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Women's Equality Party (New York)

From Wikipedia, the free encyclopedia

The Women's Equality Party was a minor political party active within the state of New York. It was founded in 2014 by Andrew Cuomo and appeared alongside his name on the 2014 and 2018 gubernatorial ballots under New York's electoral fusion law. The party encountered controversy due to endorsing the male Andrew Cuomo for governor over primary challengers Zephyr Teachout and Cynthia Nixon in 2014 and 2018, which has led to claims that the party was a front organization for Cuomo's gubernatorial campaigns in 2014 and 2018.

The party lost ballot access following the 2018 elections. Interest in the history of the party increased following sexual harassment allegations made against Cuomo and his subsequent resignation.


Andrew Cuomo, the incumbent Governor of New York, created the party in July 2014 under New York's electoral fusion laws, which allow votes on any ballot line to count toward a ticket's overall vote count.[3] The party's name came from the Women's Equality Act, a bill that Cuomo was attempting to push through the New York State Legislature but stalled after he and the bill's supporters demanded a clause codifying Roe v. Wade be included even as the then Republican-led New York State Senate refused to include the clause (the Senate did pass the rest of the bill, but the rest of the legislature refused to consider the bill without the Roe clause).

From its beginning, the party was met with controversy. Zephyr Teachout, who was challenging Cuomo in a primary election, accused Cuomo of blatant pandering, since Cuomo was not a woman.[3] (Cuomo used Kathy Hochul, his female running mate, as the public face of the party.)

The party attained over 50,000 votes for the Cuomo–Hochul ticket in the 2014 gubernatorial elections, granting it automatic ballot access as a full political party under state law. Cuomo and Hochul submitted a set of rules that has twice been challenged: once by a pair of Republican clerks who noted that the rules were not approved by a majority of the WEP's statewide candidates (the judge threw the challenge out for lack of standing), and again by former State Senator Cecilia Tkaczyk, who submitted her own set of rules in an attempt to become chair of the party.[4]

In 2016, the party was led by acting chair Rachel Gold. In January 2018, Susan Zimet became chair of the party.[5] Despite the change in leadership, and the fact that he was once again being challenged by a woman (Cynthia Nixon this time), the party supported Cuomo's 2018 reelection.[6] The party is widely believed to still be controlled and funded by the Cuomo gubernatorial campaign as a front organization, with the party having minimal independent operations.[7]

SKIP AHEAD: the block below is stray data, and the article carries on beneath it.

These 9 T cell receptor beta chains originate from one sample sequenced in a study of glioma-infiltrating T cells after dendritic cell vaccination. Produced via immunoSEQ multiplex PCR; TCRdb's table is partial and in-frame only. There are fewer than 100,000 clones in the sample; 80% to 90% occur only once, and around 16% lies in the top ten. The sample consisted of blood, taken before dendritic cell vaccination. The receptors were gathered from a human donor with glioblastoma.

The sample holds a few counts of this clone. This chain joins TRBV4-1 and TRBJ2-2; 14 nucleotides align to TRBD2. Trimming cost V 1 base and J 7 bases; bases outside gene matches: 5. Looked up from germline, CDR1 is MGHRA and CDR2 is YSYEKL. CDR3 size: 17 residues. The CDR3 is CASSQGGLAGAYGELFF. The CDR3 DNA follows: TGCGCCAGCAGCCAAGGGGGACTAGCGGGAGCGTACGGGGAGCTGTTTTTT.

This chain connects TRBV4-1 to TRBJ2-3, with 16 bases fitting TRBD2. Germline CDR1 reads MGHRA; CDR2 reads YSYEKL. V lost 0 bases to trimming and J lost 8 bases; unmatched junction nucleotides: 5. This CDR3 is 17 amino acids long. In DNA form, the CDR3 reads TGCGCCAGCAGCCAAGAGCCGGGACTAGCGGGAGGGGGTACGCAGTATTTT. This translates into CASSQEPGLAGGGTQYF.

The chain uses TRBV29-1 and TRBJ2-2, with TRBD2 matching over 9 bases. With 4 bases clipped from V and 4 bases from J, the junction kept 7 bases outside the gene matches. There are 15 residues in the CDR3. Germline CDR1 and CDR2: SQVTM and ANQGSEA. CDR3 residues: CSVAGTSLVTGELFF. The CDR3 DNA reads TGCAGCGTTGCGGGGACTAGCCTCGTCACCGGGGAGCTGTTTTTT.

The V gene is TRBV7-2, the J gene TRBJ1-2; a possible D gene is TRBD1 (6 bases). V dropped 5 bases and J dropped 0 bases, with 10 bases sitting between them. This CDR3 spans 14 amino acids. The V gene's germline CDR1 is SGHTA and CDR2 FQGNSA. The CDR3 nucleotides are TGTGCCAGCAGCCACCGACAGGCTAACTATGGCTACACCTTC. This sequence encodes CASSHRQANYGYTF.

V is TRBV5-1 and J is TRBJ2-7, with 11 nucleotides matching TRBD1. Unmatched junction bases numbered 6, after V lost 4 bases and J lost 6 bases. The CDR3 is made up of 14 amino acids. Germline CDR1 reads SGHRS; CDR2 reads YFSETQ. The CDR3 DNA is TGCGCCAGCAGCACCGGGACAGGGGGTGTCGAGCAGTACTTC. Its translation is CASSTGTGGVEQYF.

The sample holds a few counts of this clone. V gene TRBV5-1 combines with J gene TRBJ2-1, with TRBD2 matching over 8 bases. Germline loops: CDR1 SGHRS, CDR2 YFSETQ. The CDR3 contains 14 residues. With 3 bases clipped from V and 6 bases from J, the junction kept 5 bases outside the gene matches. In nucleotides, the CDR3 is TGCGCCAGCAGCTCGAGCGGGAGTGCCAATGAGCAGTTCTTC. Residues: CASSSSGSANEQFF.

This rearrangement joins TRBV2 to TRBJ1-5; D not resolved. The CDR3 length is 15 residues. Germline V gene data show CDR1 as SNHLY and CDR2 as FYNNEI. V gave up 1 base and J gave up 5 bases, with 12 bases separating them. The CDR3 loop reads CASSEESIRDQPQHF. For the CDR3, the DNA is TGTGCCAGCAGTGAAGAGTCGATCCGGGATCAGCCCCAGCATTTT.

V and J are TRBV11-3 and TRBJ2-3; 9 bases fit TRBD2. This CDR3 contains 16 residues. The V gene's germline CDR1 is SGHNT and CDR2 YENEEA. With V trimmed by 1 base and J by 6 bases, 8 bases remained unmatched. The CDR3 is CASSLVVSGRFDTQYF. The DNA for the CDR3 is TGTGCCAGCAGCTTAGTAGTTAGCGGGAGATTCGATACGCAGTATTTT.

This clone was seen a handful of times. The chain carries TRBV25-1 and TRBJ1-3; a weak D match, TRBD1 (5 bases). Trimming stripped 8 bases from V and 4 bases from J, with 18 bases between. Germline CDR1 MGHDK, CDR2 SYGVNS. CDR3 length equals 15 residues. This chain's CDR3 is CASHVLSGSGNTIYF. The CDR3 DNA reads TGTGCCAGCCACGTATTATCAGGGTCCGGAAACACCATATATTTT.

The party's acronym (W.E.P.) is visually close to that of the Working Families Party (W.F.P.), a left-wing New York third party that endorsed Nixon in the Democratic primary. Political observers accused Cuomo of creating the party to confuse voters who may have otherwise supported the WFP.[8]

The WEP was described by Alexandria Ocasio-Cortez as a cynical, centrist group that endorsed male incumbents over female primary challengers like her and Cynthia Nixon.[9]

In 2018 gubernatorial election, the party lost its automatic ballot line after failing to capture 50,000 votes for Cuomo.[10] At the time it lost ballot access, it had approximately 1,100 registered members.[11]

Cuomo's ties to the party were again criticized after multiple women accused him of sexual harassment in 2021.[12][13]

See also


  1. ^ a b Candidate Pledges
  2. ^ Women’s Equality Party Announces over 100,000 Signatures to be on the Ballot This Fall
  3. ^ a b Lovett, Kenneth (July 17, 2014). "Zephyr Teachout blasts as cynical ploy Gov. Cuomo's creation of Women's Equality Party line". New York Daily News. Retrieved July 22, 2014.
  4. ^ Mahoney, Bill (August 31, 2015). "Tkaczyk explains takeover attempt of Cuomo's women's party". Politico New York. Retrieved August 31, 2015.
  5. ^ "Notebook: Susan Zimet takes over as Women's Equality Party leader". Capitol Confidential. January 8, 2018. Retrieved May 22, 2018.
  6. ^ Mahoney, Bill (March 13, 2018). "Women's Equality Party, under new management, still likes Cuomo". Politico PRO. Retrieved May 22, 2018.
  7. ^ Bellafante, Ginia (May 24, 2018). "Cuomo's so-called Women's Party". The New York Times. Retrieved May 27, 2018.
  8. ^ Goldberg, Michelle (October 24, 2014). "The Women's Equality Party is a joke". The Nation. blog. Retrieved November 11, 2018.
  9. ^ Julia Conley (July 19, 2018). "Cynthia Nixon and Ocasio-Cortez Blast 'Cynical' Cuomo-Backed Women's Equality Party for Endorsing Male Centrists in New York". Common Dreams. Retrieved August 11, 2019.
  10. ^ Goodale, Steve (November 7, 2018). "Reform Party of New York & Women's Equality Party lose ballot status". News Growl. blog. Retrieved November 7, 2018.
  11. ^ Lombardo, David (February 5, 2019). "Libertarian numbers grow in New York". Times Union (Albany, NY). Retrieved February 5, 2019.
  12. ^ Marans, Daniel (March 12, 2021). "Andrew Cuomo Once Created A Fake Women's Rights Party As Political Revenge". HuffPost.
  13. ^ Bergin, Brigid (March 3, 2021). "Cuomo Has A Long History Of Using Women As Props To Empower Himself, Critics Say". Gothamist.


  1. ^ a b c These people were elected on the Democratic ticket, while also running on the WEP ticket.

External links

This page was last edited on 23 May 2022, at 23:50
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